How do you rule a territory from across an ocean? These days it may not be much of an issue, with phones, email and quick flights. But in the 18th century, when handwritten letters were delivered via ship, governing overseas came with a unique set of challenges.
Asheesh Siddique, a postdoctoral scholar at the USC Dornsife College of Letters, Arts and Sciences, is investigating how the British Empire used documents to administer its territories thousands of miles away in India and the United States in the 1700s.
“I’m interested in what it means to be obedient at a distance to a sovereign power that’s governing from an imperial capital that you may never really see except for once or twice in your life, but nevertheless has an enormous power over you, and where records are being used to embody that power,” he explained.
To understand the intricacies of governing via paper over long distances, Siddique has immersed himself in British imperial archives at various libraries around the United Kingdom and the U.S. to get a better sense of the inner workings of the bureaucracy.
Grabbing a foothold
During the era Siddique studies, the English-owned East India Company evolved from a trading company vested in the East Indian spice trade to a political entity that ruled large parts of India, establishing a foothold of British governance in the country.
“I’m trying to recover a history of how the archives were organized throughout the 18th century, which is the period during which the East India Company transforms itself from being a kind of trading organization into a territorial power that has an army and wages wars and governs territories,” he said.
For instance, once papers — such as instructions for collecting taxes or orders for handling illegal trade — returned from India or the Americas, clerical staff would sort through the large volume of documents. They were responsible for binding records together, coming up with organizational schemes and inventing something similar to what we would call “search” for our electronic records today but then was an analog process that required creating guidebooks to accomplish.
“So a lot of my work is about trying to figure out who these people were, what they were doing and the kinds of systems that they invented to organize documents,” Siddique said.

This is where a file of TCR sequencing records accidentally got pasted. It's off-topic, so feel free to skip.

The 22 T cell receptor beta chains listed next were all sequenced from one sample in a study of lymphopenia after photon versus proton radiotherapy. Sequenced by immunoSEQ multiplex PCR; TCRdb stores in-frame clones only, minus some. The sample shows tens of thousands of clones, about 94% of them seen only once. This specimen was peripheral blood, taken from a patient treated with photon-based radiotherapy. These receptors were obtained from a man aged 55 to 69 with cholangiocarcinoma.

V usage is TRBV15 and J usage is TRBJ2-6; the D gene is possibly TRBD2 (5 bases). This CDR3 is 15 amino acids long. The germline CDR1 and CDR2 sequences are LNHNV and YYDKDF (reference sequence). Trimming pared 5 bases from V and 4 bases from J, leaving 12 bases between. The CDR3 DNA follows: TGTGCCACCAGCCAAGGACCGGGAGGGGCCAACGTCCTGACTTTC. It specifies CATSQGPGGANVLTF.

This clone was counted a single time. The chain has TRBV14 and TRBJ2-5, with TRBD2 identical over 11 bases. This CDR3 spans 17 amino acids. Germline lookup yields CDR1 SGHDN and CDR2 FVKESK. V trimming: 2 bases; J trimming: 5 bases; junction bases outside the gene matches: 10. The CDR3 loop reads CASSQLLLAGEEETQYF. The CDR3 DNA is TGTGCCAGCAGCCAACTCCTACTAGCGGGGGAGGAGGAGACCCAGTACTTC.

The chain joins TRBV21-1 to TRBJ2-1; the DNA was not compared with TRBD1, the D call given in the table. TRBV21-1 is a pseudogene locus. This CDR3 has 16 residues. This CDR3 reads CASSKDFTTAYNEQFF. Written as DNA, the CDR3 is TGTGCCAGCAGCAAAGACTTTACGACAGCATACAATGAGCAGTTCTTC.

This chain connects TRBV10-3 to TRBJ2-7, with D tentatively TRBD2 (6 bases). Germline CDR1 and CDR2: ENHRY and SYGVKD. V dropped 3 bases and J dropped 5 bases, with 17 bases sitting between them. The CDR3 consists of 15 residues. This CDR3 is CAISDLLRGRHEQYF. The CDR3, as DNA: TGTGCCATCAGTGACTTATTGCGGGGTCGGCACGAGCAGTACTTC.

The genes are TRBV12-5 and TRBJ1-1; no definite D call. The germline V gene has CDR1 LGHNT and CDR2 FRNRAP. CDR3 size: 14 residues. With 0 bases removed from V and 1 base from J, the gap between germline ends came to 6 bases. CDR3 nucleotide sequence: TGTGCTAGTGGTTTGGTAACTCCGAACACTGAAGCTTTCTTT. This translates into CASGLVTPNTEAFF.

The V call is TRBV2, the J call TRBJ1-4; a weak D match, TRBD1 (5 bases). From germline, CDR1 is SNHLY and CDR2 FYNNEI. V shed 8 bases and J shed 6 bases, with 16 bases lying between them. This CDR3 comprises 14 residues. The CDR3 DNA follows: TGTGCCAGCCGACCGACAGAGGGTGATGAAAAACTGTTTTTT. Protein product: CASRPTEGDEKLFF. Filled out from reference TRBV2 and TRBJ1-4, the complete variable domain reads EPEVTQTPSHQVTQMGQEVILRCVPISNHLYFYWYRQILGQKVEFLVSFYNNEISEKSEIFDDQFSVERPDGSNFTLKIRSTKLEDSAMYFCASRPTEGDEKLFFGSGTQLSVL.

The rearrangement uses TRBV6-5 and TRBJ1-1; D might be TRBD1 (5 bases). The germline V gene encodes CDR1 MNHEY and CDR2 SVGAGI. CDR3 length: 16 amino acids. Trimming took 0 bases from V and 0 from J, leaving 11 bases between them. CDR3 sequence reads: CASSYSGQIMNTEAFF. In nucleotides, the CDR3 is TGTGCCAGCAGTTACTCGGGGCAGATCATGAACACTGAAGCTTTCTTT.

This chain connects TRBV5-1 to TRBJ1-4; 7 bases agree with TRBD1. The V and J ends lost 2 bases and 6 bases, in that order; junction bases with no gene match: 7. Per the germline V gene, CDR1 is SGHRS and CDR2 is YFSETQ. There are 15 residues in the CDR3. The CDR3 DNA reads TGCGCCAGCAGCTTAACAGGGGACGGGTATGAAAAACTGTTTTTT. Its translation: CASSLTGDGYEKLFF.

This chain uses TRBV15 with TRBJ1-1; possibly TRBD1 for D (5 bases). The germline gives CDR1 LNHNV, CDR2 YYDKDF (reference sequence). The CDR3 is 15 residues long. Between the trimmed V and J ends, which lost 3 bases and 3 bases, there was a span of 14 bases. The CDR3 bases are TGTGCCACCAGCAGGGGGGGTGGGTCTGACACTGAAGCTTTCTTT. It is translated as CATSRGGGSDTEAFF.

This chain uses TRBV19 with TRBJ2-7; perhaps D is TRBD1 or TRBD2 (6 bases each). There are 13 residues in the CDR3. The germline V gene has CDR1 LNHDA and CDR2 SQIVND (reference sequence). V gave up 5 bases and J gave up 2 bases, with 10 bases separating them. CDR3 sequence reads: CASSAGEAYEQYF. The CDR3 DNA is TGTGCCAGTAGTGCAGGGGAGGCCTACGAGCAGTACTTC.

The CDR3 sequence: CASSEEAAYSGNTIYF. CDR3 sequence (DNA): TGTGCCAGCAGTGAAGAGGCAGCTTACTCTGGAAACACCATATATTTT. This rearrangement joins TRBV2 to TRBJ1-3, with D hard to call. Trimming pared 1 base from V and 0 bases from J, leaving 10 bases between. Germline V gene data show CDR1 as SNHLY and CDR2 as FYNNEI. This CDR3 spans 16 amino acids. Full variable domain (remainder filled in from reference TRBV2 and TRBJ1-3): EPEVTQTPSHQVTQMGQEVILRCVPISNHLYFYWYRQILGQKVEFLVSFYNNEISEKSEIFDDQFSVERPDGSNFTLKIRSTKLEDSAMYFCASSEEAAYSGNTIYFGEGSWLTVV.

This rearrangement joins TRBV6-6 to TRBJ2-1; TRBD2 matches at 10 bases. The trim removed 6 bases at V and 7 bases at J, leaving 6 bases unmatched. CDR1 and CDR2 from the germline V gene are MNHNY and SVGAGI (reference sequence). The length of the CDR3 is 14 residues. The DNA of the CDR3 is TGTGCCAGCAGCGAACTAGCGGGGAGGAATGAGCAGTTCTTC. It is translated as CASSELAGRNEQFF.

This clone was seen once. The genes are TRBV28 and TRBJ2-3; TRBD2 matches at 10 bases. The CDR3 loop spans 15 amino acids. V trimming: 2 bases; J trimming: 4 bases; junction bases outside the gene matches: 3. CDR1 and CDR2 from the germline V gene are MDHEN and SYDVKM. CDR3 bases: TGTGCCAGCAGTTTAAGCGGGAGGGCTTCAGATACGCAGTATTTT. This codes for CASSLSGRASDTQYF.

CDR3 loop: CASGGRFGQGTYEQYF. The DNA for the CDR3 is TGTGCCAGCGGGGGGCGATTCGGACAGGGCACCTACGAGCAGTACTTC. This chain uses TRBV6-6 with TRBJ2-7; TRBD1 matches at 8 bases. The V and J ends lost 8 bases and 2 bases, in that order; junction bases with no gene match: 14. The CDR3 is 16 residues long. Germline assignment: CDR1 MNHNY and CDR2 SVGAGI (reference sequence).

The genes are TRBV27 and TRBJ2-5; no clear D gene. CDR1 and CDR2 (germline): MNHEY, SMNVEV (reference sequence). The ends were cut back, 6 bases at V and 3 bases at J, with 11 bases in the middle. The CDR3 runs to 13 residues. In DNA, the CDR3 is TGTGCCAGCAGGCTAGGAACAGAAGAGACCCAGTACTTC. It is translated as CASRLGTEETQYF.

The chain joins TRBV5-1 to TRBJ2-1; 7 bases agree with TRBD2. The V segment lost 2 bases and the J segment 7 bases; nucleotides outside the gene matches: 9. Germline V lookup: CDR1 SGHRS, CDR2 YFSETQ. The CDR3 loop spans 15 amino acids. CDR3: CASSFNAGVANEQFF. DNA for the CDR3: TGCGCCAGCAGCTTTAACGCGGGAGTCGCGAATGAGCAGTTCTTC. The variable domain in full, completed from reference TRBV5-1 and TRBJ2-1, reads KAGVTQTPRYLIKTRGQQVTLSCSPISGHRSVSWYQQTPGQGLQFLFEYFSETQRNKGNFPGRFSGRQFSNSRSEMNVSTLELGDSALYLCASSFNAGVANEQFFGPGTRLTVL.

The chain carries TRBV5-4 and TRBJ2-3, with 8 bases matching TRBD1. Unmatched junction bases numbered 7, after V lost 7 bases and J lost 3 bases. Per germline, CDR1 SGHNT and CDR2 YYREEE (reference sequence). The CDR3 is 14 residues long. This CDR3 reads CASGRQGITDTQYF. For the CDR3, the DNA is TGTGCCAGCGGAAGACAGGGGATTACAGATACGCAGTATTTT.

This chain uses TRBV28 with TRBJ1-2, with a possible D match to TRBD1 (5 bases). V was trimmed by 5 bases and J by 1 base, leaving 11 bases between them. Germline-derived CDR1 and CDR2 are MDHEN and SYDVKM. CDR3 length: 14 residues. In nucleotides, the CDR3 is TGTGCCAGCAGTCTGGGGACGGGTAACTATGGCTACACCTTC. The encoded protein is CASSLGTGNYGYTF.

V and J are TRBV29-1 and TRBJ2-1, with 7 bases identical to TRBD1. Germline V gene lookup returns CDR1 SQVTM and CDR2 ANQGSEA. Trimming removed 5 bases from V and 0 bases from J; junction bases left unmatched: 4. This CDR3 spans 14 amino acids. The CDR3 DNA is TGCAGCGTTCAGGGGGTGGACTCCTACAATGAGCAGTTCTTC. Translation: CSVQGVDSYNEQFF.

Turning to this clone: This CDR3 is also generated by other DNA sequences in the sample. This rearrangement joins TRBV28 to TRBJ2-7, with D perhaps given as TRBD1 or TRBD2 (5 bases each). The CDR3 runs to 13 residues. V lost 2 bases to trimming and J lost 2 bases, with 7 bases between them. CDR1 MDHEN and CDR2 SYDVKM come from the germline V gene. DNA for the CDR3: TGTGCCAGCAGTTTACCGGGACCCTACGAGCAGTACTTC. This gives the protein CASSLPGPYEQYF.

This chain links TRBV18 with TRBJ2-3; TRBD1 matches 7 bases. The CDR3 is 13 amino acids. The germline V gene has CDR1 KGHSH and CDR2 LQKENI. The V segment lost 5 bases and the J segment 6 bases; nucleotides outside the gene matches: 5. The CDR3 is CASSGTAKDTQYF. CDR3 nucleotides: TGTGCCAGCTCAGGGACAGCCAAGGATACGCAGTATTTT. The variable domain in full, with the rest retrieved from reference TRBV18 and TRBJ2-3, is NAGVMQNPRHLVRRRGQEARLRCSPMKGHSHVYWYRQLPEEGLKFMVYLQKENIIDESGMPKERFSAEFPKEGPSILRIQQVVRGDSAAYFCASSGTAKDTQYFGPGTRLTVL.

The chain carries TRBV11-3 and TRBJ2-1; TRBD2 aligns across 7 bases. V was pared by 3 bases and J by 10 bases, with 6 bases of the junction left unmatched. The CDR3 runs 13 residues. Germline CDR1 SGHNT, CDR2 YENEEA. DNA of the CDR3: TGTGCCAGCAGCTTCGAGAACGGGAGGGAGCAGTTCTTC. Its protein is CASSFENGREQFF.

“My goal is to also answer questions that are still relevant today, such as who had access to this paperwork, and what did the British government and the East India Company do about leaks?”
A community of scholars
As a member of the USC Society of Fellows in the Humanities, Siddique receives funding as well as interdisciplinary mentorship for his research from an intellectual community of postdoctoral scholars and faculty at USC.
“It’s been an amazing opportunity in so many ways,” Siddique said.
The society meets regularly to discuss its scholarship as well as approaches to research and teaching in the humanities and humanistic social sciences.
“The fellows were enjoying our exchanges so much that in addition to our formal meetings, we established a weekly group where we read each other’s work and offer comments,” he said. “That has been a fantastic way to get to know my colleagues’ work at a really intimate level and also get feedback on my own work. And it’s been a way to really learn what it means to do good humanities research from people who are doing it.”
In addition, his fellowship funding has allowed him to travel to the United Kingdom to comb through the archives of the British Library and the National Archives in London as well as archives at libraries in Manchester and Oxford, and the United States.
“The support has enabled me to do a lot of the nitty, gritty granular work that good historical research comes from,” Siddique said.
He also finds inspiration from his faculty mentors at USC Dornsife. His adviser, Jacob Soll, professor of history and accounting, is a master historian of the archive, which has been a windfall for Siddique’s research.
“To interact with him and get his encouragement and feedback has been a tremendous honor and benefit of this program,” he said. “USC is maybe the best place in the world to be studying the early modern period because it has an extraordinary group of scholars who are interested in the early modern world.”
Understand the past to preserve the present
Siddique sees his research as underscoring a larger question of how we preserve the past through different forms of technology.
“When we think in terms of just how essential technology is for us today, for instance, when we can’t find our phone, we can begin to appreciate the centrality of technology at different historical moments,” he said. “Looking through the archives I’m studying, I’m reminded of just how much paper is a kind of technology.
“In the future, how will we think about the preservation of different forms of media?” He points to text messages, emails or even files on floppy disks, where the technology for accessing them has been discontinued.
“We are media-creating beings,” Siddique said. “What it means to preserve and capture history is an ongoing issue for all of us, and one of the points I’m trying to make is that it has been in the past as well.”